Tuesday, September 21, 2010

leon walras understands the power of hegemony...

so why can't Greg Mankiw?

From my AEA Economist's Calendar, September 2010:
As for those economists who do not know any mathematics, who do not even know what is meant by mathematics and yet have taken the stand that mathematics cannot possibly serve to elucidate economic principles, let them go their way repeating that 'human liberty will never allow itself to be cast into equations' or that 'mathematics ignores frictions which are everything in social science' and other equally forceful and flowery phrases. They can never prevent the theory of the determination of prices under free competition from becoming a mathematical theory. Hence, they will always have to face the alternative either of steering clear of this discipline and consequently elaborating a theory of applied economics without recourse to a theory of pure economics or of tackling the problems of pure economics without the necessary equipment, thus producing not only very bad pure economics but also very bad mathematics.
Leon Walras, Elements of Pure Economics, 4th ed., 1900


  1. Dan, this is an incredibly interesting paragraph by Walras. But I'm afraid I'm missing your point (and thus feeling a bit obtuse)
    In what sense do you regard this as reflecting the fact that Walras understands "the power of hegemony." Do you mean the fact that formal mathematical economics has become hegemonic?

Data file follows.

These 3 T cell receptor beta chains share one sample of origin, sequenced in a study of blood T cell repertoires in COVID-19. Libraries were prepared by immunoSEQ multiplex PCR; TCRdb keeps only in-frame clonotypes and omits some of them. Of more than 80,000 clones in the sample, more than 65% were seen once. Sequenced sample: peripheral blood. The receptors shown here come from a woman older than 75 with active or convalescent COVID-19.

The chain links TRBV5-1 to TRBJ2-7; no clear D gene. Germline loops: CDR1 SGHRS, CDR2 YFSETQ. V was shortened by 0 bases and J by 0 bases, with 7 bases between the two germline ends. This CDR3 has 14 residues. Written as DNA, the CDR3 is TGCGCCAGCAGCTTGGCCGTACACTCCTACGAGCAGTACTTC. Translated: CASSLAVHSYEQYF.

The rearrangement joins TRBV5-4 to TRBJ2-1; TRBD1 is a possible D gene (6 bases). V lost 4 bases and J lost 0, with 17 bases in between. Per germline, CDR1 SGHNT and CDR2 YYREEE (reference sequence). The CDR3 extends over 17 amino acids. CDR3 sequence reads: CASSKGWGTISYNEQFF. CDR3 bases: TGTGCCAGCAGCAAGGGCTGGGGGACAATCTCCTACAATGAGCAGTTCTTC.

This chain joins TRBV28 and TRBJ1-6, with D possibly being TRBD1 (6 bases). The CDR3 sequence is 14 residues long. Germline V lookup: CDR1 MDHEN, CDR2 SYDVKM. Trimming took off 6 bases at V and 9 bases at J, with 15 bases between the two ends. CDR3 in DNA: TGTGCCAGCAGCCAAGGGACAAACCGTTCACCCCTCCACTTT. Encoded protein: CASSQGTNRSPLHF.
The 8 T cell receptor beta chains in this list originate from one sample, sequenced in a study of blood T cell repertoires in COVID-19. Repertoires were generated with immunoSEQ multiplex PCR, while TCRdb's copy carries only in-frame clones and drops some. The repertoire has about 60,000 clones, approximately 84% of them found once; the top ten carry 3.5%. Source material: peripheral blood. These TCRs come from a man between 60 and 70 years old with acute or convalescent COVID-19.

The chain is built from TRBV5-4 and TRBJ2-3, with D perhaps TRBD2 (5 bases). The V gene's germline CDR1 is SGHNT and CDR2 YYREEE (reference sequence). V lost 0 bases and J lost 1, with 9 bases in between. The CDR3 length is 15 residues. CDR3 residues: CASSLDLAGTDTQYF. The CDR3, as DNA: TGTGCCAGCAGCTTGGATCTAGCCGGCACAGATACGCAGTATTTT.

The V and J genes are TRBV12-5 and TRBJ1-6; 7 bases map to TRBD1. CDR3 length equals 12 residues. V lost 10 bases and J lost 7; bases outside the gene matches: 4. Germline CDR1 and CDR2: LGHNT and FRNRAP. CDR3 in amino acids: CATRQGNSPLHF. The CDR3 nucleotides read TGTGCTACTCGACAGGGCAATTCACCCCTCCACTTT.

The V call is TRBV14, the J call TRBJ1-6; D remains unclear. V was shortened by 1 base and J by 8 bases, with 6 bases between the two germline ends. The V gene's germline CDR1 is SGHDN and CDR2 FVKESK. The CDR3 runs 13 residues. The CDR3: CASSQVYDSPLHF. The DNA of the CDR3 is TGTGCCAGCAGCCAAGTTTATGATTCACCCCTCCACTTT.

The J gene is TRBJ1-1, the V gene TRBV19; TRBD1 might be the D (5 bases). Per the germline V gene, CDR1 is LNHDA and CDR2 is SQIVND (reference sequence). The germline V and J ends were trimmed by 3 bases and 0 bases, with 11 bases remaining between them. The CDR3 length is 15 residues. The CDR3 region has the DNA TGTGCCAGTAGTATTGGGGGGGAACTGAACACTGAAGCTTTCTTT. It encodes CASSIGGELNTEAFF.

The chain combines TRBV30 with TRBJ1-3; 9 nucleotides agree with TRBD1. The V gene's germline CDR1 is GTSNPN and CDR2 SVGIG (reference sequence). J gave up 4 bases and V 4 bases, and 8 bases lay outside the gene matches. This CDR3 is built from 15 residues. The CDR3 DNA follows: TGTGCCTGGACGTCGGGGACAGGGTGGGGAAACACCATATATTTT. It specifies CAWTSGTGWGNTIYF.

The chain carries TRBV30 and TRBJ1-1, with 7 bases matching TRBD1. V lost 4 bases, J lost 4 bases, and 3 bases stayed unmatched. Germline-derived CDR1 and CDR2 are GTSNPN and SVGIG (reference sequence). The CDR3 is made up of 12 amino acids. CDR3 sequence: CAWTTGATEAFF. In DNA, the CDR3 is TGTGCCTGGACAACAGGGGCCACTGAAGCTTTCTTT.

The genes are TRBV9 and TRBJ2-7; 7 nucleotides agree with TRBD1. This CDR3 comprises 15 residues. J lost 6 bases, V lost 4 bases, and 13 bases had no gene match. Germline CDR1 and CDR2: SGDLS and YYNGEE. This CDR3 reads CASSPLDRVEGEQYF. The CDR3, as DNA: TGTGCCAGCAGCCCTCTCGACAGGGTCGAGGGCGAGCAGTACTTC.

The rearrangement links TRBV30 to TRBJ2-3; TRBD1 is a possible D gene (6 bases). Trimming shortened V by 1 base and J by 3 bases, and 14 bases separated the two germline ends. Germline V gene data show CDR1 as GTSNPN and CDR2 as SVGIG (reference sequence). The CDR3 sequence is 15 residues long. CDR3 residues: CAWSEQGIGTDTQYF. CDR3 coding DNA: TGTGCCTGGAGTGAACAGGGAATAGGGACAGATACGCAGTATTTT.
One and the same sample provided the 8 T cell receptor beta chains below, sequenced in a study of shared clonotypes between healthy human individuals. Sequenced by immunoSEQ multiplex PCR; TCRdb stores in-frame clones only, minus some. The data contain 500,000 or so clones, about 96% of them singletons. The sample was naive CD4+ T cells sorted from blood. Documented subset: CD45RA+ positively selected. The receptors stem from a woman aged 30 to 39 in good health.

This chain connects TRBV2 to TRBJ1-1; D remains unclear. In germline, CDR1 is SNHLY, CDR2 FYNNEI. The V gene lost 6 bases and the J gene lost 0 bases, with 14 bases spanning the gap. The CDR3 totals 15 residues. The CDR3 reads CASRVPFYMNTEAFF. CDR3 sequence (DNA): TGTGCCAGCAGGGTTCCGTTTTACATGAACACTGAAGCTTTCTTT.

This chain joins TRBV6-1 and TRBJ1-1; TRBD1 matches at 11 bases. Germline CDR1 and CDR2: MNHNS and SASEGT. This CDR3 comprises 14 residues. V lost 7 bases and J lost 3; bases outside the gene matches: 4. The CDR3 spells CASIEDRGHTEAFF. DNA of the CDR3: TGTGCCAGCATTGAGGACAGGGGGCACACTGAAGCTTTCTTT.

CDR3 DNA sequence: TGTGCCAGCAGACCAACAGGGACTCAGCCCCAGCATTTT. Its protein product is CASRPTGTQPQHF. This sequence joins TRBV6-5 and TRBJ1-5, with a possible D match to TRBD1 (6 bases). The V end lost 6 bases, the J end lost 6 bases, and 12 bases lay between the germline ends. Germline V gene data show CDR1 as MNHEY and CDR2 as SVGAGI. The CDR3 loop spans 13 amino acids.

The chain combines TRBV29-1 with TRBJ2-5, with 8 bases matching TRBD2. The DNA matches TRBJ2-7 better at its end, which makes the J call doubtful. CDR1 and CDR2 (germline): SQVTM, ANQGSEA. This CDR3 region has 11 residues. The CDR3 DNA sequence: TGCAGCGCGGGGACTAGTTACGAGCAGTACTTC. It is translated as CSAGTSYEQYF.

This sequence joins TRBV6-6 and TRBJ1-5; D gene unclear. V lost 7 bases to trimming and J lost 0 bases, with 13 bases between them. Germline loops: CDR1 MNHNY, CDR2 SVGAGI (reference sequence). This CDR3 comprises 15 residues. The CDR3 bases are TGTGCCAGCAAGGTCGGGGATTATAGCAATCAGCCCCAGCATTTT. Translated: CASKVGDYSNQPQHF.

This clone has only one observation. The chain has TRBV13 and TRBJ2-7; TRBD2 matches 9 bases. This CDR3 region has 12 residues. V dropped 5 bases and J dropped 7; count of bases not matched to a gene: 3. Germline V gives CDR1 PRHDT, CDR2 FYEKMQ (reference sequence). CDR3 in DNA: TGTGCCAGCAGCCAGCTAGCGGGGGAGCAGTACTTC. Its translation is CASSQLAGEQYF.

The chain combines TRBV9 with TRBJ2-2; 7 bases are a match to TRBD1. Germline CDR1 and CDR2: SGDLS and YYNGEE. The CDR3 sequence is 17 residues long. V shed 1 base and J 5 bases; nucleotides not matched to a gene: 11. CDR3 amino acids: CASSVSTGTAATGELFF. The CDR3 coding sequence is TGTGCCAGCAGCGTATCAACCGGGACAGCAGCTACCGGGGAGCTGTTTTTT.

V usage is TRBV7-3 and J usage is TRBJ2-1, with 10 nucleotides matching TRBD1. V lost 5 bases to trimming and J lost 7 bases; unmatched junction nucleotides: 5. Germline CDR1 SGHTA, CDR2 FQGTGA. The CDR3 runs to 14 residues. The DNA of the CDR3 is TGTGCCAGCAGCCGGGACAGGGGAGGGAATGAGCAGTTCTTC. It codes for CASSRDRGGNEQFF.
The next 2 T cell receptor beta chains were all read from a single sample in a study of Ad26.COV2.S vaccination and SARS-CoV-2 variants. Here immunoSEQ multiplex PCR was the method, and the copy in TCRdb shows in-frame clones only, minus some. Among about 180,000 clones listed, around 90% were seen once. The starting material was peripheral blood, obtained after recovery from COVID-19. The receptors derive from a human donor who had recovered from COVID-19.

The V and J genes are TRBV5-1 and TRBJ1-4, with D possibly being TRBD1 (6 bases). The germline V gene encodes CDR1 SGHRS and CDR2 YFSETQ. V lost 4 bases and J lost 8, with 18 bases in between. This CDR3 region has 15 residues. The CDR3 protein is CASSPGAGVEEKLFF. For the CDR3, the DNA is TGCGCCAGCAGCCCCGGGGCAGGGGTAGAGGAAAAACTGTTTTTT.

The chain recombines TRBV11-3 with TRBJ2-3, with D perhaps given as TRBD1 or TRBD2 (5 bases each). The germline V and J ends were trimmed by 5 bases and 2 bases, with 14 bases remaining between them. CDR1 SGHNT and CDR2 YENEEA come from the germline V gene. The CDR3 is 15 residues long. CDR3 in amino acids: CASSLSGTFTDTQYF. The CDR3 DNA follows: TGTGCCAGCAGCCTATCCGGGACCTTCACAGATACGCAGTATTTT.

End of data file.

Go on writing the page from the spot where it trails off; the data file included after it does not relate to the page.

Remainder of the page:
Walras appears to be making the point that there is no other meaningful choice (I'd be surprised if he argued otherwise) When he says "They can never prevent the theory of the determination of prices under free competition from becoming a mathematical theory" he means (it seems) as a matter of pure logic or pure science -- not as a matter of, say, which developmental path best serves certain ideological interests. The latter (or something like it) is generally what I take to be the implications of calling a theory "hegemonic." But if it is only hegemonic because The Dictates of Science make it so, then there is nothing to critique, right?
    Put another way -- what are you saying that Walras gets that Mankiw misses?

  2. Mark,

    I guess it's a difference in readings, because I did in fact read the Walras quote in terms of the "latter" perspective usually attributed to hegemony, as you call it.

    Why else would he term anything else as "bad economics"? It seemed rhetorical and therefore it seemed to me like he was talking about power.

    Though, you could be right -- and thanks for the comment.